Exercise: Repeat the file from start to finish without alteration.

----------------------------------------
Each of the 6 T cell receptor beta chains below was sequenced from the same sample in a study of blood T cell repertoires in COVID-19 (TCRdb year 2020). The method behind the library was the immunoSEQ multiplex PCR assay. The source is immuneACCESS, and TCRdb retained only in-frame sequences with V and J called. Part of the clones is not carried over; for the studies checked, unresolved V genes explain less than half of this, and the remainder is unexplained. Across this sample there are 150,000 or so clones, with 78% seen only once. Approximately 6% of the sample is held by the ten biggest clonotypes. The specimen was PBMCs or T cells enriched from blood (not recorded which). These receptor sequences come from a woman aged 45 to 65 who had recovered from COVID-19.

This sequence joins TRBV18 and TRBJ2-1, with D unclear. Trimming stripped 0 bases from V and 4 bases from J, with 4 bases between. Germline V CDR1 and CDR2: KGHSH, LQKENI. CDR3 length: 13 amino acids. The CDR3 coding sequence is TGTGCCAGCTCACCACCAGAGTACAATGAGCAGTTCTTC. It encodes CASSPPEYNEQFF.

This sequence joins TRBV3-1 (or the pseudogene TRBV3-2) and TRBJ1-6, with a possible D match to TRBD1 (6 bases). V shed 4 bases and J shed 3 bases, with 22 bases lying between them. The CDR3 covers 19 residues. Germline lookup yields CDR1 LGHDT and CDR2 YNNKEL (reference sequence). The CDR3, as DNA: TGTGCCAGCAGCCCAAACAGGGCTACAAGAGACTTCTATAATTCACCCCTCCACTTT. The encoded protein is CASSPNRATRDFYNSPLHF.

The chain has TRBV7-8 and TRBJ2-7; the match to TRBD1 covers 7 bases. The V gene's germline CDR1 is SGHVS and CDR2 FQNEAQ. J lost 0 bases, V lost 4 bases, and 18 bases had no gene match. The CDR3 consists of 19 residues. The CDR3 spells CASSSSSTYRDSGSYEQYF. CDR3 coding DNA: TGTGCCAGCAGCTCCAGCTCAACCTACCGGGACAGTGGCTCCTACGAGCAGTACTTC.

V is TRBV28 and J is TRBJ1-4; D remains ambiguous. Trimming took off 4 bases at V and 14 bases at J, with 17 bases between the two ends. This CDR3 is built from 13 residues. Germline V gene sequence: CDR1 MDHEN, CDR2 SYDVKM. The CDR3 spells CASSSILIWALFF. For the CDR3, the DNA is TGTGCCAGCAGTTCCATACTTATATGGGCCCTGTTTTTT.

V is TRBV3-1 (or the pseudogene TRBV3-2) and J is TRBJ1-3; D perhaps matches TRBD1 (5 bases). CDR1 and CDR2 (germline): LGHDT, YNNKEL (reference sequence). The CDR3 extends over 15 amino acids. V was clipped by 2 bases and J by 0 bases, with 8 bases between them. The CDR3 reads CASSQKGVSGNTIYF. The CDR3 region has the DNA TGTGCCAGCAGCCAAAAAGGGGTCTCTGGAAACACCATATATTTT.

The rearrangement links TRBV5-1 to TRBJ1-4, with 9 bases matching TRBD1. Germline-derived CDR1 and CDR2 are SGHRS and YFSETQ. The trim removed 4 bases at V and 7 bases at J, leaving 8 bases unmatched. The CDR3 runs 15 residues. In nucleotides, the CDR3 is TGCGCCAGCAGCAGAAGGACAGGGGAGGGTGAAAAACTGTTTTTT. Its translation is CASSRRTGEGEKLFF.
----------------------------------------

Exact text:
Each of the 6 T cell receptor beta chains below was sequenced from the same sample in a study of blood T cell repertoires in COVID-19 (TCRdb year 2020). The method behind the library was the immunoSEQ multiplex PCR assay. The source is immuneACCESS, and TCRdb retained only in-frame sequences with V and J called. Part of the clones is not carried over; for the studies checked, unresolved V genes explain less than half of this, and the remainder is unexplained. Across this sample there are 150,000 or so clones, with 78% seen only once. Approximately 6% of the sample is held by the ten biggest clonotypes. The specimen was PBMCs or T cells enriched from blood (not recorded which). These receptor sequences come from a woman aged 45 to 65 who had recovered from COVID-19.

This sequence joins TRBV18 and TRBJ2-1, with D unclear. Trimming stripped 0 bases from V and 4 bases from J, with 4 bases between. Germline V CDR1 and CDR2: KGHSH, LQKENI. CDR3 length: 13 amino acids. The CDR3 coding sequence is TGTGCCAGCTCACCACCAGAGTACAATGAGCAGTTCTTC. It encodes CASSPPEYNEQFF.

This sequence joins TRBV3-1 (or the pseudogene TRBV3-2) and TRBJ1-6, with a possible D match to TRBD1 (6 bases). V shed 4 bases and J shed 3 bases, with 22 bases lying between them. The CDR3 covers 19 residues. Germline lookup yields CDR1 LGHDT and CDR2 YNNKEL (reference sequence). The CDR3, as DNA: TGTGCCAGCAGCCCAAACAGGGCTACAAGAGACTTCTATAATTCACCCCTCCACTTT. The encoded protein is CASSPNRATRDFYNSPLHF.

The chain has TRBV7-8 and TRBJ2-7; the match to TRBD1 covers 7 bases. The V gene's germline CDR1 is SGHVS and CDR2 FQNEAQ. J lost 0 bases, V lost 4 bases, and 18 bases had no gene match. The CDR3 consists of 19 residues. The CDR3 spells CASSSSSTYRDSGSYEQYF. CDR3 coding DNA: TGTGCCAGCAGCTCCAGCTCAACCTACCGGGACAGTGGCTCCTACGAGCAGTACTTC.

V is TRBV28 and J is TRBJ1-4; D remains ambiguous. Trimming took off 4 bases at V and 14 bases at J, with 17 bases between the two ends. This CDR3 is built from 13 residues. Germline V gene sequence: CDR1 MDHEN, CDR2 SYDVKM. The CDR3 spells CASSSILIWALFF. For the CDR3, the DNA is TGTGCCAGCAGTTCCATACTTATATGGGCCCTGTTTTTT.

V is TRBV3-1 (or the pseudogene TRBV3-2) and J is TRBJ1-3; D perhaps matches TRBD1 (5 bases). CDR1 and CDR2 (germline): LGHDT, YNNKEL (reference sequence). The CDR3 extends over 15 amino acids. V was clipped by 2 bases and J by 0 bases, with 8 bases between them. The CDR3 reads CASSQKGVSGNTIYF. The CDR3 region has the DNA TGTGCCAGCAGCCAAAAAGGGGTCTCTGGAAACACCATATATTTT.

The rearrangement links TRBV5-1 to TRBJ1-4, with 9 bases matching TRBD1. Germline-derived CDR1 and CDR2 are SGHRS and YFSETQ. The trim removed 4 bases at V and 7 bases at J, leaving 8 bases unmatched. The CDR3 runs 15 residues. In nucleotides, the CDR3 is TGCGCCAGCAGCAGAAGGACAGGGGAGGGTGAAAAACTGTTTTTT. Its translation is CASSRRTGEGEKLFF.